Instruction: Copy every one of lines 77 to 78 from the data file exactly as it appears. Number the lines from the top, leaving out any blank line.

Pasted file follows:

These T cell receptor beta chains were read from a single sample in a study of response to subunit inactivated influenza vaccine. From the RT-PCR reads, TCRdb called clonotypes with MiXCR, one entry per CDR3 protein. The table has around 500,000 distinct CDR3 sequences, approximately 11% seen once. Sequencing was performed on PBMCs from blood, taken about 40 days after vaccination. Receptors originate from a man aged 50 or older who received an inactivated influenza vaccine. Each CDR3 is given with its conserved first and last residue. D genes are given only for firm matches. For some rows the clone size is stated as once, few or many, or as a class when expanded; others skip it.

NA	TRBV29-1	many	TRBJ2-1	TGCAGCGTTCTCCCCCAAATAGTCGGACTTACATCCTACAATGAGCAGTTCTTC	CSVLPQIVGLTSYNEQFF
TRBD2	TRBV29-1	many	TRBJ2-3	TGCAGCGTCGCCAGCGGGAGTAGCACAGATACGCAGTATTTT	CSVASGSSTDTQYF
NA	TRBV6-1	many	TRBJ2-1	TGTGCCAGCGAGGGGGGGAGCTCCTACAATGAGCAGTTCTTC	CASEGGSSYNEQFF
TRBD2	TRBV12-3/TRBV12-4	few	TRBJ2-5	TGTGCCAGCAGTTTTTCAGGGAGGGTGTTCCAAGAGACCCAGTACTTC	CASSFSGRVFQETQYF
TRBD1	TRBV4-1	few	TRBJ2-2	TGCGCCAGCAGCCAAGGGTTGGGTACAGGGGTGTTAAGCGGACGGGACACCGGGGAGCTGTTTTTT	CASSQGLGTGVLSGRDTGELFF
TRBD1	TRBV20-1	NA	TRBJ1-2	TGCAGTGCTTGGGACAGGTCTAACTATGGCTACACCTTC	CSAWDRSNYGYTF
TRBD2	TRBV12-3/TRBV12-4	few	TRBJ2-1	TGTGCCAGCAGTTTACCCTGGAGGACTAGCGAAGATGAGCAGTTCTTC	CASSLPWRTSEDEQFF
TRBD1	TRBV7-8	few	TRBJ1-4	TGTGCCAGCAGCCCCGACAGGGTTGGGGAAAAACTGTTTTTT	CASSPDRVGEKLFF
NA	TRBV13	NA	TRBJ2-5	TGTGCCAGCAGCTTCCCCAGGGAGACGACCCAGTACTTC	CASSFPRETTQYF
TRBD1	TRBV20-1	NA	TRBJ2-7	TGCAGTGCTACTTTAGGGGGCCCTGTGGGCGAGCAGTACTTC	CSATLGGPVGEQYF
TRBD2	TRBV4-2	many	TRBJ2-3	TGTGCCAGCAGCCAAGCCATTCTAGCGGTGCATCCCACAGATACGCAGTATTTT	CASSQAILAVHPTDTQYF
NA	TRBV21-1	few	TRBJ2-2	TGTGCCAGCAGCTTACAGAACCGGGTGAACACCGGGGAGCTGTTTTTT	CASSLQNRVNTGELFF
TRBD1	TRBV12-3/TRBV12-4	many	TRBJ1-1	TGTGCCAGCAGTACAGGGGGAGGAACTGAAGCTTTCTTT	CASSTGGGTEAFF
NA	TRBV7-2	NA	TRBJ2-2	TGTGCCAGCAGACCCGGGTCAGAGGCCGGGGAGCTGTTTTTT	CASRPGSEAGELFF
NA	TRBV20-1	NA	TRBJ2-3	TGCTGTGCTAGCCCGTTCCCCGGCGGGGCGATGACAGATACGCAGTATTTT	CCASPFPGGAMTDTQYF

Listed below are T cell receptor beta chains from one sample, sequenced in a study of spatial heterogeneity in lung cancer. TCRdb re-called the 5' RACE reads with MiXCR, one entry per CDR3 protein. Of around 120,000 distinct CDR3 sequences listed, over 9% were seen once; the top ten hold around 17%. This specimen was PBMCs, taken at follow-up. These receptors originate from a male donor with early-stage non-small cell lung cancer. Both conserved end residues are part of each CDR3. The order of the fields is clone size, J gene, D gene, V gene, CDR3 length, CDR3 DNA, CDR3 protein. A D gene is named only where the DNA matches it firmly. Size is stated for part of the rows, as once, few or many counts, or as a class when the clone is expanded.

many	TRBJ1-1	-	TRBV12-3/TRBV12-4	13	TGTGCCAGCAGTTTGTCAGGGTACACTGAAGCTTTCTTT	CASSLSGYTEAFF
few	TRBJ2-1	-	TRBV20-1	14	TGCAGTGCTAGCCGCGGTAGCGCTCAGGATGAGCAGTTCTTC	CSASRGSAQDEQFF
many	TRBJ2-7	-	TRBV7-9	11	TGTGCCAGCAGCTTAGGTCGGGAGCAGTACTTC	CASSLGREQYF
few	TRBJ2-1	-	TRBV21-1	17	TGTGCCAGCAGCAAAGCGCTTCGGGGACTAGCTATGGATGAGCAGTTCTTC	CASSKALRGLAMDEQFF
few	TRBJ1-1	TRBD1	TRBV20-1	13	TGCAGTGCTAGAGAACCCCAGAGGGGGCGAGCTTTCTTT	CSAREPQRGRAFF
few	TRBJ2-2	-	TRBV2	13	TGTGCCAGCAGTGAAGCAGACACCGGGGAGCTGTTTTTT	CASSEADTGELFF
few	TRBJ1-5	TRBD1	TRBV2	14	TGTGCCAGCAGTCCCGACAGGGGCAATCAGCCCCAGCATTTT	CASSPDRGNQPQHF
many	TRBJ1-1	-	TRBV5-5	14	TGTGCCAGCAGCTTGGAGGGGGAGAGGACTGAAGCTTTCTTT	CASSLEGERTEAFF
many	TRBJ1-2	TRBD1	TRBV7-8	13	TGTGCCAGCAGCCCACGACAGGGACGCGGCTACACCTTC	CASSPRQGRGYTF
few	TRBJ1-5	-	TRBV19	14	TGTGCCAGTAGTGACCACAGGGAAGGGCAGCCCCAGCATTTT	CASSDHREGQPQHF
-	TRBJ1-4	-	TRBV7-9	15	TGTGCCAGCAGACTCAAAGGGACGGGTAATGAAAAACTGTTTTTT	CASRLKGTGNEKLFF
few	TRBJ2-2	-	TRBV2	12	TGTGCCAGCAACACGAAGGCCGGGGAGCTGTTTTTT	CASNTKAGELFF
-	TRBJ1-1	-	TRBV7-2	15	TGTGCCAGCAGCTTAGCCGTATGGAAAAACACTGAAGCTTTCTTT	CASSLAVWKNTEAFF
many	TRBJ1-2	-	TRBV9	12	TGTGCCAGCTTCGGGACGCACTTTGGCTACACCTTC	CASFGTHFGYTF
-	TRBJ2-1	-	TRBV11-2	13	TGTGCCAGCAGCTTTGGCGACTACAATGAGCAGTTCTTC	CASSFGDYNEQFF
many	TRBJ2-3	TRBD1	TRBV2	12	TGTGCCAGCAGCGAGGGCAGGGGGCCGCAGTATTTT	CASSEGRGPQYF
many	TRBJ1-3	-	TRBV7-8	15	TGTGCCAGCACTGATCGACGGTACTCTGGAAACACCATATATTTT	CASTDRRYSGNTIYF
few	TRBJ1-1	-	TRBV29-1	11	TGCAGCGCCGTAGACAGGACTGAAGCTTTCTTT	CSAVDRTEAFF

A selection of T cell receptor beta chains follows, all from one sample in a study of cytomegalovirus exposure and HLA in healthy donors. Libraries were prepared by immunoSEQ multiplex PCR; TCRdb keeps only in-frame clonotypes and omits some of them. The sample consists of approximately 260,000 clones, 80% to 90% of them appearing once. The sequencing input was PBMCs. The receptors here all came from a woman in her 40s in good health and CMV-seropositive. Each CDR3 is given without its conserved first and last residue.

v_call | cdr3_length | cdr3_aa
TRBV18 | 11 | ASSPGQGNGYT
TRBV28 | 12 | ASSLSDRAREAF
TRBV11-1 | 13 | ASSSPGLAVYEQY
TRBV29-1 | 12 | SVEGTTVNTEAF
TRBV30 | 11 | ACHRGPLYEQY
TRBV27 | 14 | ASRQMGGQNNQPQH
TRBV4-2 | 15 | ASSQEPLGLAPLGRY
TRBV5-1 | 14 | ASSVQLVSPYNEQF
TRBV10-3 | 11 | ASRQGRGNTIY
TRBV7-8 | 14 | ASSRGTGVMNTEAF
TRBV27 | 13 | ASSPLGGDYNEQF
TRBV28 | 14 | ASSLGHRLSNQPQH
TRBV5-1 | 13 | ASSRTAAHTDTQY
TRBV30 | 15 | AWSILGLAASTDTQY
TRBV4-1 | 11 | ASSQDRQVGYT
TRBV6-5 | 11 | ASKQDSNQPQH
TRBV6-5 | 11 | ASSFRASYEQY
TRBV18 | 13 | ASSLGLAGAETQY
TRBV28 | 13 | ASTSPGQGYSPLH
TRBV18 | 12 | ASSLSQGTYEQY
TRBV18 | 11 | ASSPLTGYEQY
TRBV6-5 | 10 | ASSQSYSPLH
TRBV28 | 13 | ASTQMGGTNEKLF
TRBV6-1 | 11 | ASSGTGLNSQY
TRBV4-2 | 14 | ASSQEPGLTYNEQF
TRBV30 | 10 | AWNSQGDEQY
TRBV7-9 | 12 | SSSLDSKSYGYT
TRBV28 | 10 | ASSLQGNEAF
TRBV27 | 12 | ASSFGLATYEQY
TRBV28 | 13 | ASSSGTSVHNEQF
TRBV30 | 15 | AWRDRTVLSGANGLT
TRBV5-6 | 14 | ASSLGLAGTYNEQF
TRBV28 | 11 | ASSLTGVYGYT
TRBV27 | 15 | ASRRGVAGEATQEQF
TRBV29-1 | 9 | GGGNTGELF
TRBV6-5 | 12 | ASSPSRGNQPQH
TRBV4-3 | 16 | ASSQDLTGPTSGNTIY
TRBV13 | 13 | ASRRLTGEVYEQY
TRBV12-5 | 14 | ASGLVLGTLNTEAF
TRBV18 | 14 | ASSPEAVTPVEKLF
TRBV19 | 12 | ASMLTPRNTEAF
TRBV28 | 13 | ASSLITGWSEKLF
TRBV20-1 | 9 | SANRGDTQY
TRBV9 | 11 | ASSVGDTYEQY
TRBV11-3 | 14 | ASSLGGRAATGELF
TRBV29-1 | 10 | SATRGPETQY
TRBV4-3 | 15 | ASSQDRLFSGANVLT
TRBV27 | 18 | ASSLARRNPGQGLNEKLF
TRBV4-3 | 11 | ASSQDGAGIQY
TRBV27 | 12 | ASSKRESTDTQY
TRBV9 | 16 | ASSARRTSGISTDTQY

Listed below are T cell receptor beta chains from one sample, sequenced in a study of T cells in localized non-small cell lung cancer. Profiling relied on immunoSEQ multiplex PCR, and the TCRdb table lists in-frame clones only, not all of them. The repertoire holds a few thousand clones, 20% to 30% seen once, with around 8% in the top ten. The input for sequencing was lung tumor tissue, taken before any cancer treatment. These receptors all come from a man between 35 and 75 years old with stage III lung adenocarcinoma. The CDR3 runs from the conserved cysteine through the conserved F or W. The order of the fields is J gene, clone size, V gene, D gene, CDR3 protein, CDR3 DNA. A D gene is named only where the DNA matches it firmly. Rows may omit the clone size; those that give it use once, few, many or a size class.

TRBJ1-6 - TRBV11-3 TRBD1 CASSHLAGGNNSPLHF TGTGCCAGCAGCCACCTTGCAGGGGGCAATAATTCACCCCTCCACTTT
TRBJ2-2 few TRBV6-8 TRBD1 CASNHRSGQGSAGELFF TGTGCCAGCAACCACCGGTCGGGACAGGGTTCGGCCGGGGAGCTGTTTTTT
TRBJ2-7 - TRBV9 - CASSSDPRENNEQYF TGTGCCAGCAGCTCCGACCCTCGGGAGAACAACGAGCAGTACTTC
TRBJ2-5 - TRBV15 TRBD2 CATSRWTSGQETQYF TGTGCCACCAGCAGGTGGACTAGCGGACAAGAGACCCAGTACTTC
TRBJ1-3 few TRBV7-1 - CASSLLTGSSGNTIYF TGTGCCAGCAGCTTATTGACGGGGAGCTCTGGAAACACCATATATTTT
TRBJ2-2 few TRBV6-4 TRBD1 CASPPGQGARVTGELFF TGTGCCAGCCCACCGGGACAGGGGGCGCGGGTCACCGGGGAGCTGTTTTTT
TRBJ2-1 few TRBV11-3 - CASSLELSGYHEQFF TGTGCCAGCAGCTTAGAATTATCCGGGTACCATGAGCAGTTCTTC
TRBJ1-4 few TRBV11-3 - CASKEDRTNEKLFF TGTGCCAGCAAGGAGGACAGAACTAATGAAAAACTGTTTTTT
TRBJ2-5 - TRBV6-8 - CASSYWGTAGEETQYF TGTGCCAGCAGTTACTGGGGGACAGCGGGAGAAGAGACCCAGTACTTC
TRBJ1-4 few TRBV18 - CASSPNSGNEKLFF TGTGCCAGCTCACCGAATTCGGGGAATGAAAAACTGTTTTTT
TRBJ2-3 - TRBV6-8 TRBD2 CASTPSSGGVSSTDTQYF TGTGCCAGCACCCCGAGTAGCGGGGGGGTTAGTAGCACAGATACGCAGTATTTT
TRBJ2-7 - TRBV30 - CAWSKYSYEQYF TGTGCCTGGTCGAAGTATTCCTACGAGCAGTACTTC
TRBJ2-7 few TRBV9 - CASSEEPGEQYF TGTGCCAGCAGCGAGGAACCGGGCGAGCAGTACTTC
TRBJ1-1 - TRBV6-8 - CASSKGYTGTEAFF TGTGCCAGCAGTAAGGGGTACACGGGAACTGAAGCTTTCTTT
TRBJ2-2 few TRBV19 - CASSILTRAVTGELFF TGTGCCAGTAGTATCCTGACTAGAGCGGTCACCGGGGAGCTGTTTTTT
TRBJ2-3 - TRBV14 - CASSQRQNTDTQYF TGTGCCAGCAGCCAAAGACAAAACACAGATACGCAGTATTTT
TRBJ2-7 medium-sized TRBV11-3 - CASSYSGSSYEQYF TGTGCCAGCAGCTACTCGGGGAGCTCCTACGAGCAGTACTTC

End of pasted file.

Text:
TRBV18 | 14 | ASSPEAVTPVEKLF
TRBV19 | 12 | ASMLTPRNTEAF